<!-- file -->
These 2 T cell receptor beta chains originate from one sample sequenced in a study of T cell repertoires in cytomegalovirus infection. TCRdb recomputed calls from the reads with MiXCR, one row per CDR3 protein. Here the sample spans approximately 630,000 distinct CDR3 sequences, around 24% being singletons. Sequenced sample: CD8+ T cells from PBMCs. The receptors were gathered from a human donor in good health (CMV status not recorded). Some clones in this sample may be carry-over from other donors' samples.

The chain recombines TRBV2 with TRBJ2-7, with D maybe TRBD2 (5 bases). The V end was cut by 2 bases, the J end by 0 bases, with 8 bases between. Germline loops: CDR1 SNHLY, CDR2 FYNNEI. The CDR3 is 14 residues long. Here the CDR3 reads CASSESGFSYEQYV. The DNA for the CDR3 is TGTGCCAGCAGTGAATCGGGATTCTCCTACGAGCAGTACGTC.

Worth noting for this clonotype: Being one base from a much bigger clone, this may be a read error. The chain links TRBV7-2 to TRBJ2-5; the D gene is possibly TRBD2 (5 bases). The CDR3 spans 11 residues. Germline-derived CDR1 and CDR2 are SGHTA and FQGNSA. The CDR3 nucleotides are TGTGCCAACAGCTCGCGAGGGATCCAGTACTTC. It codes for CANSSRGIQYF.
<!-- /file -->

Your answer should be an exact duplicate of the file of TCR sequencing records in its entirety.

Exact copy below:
These 2 T cell receptor beta chains originate from one sample sequenced in a study of T cell repertoires in cytomegalovirus infection. TCRdb recomputed calls from the reads with MiXCR, one row per CDR3 protein. Here the sample spans approximately 630,000 distinct CDR3 sequences, around 24% being singletons. Sequenced sample: CD8+ T cells from PBMCs. The receptors were gathered from a human donor in good health (CMV status not recorded). Some clones in this sample may be carry-over from other donors' samples.

The chain recombines TRBV2 with TRBJ2-7, with D maybe TRBD2 (5 bases). The V end was cut by 2 bases, the J end by 0 bases, with 8 bases between. Germline loops: CDR1 SNHLY, CDR2 FYNNEI. The CDR3 is 14 residues long. Here the CDR3 reads CASSESGFSYEQYV. The DNA for the CDR3 is TGTGCCAGCAGTGAATCGGGATTCTCCTACGAGCAGTACGTC.

Worth noting for this clonotype: Being one base from a much bigger clone, this may be a read error. The chain links TRBV7-2 to TRBJ2-5; the D gene is possibly TRBD2 (5 bases). The CDR3 spans 11 residues. Germline-derived CDR1 and CDR2 are SGHTA and FQGNSA. The CDR3 nucleotides are TGTGCCAACAGCTCGCGAGGGATCCAGTACTTC. It codes for CANSSRGIQYF.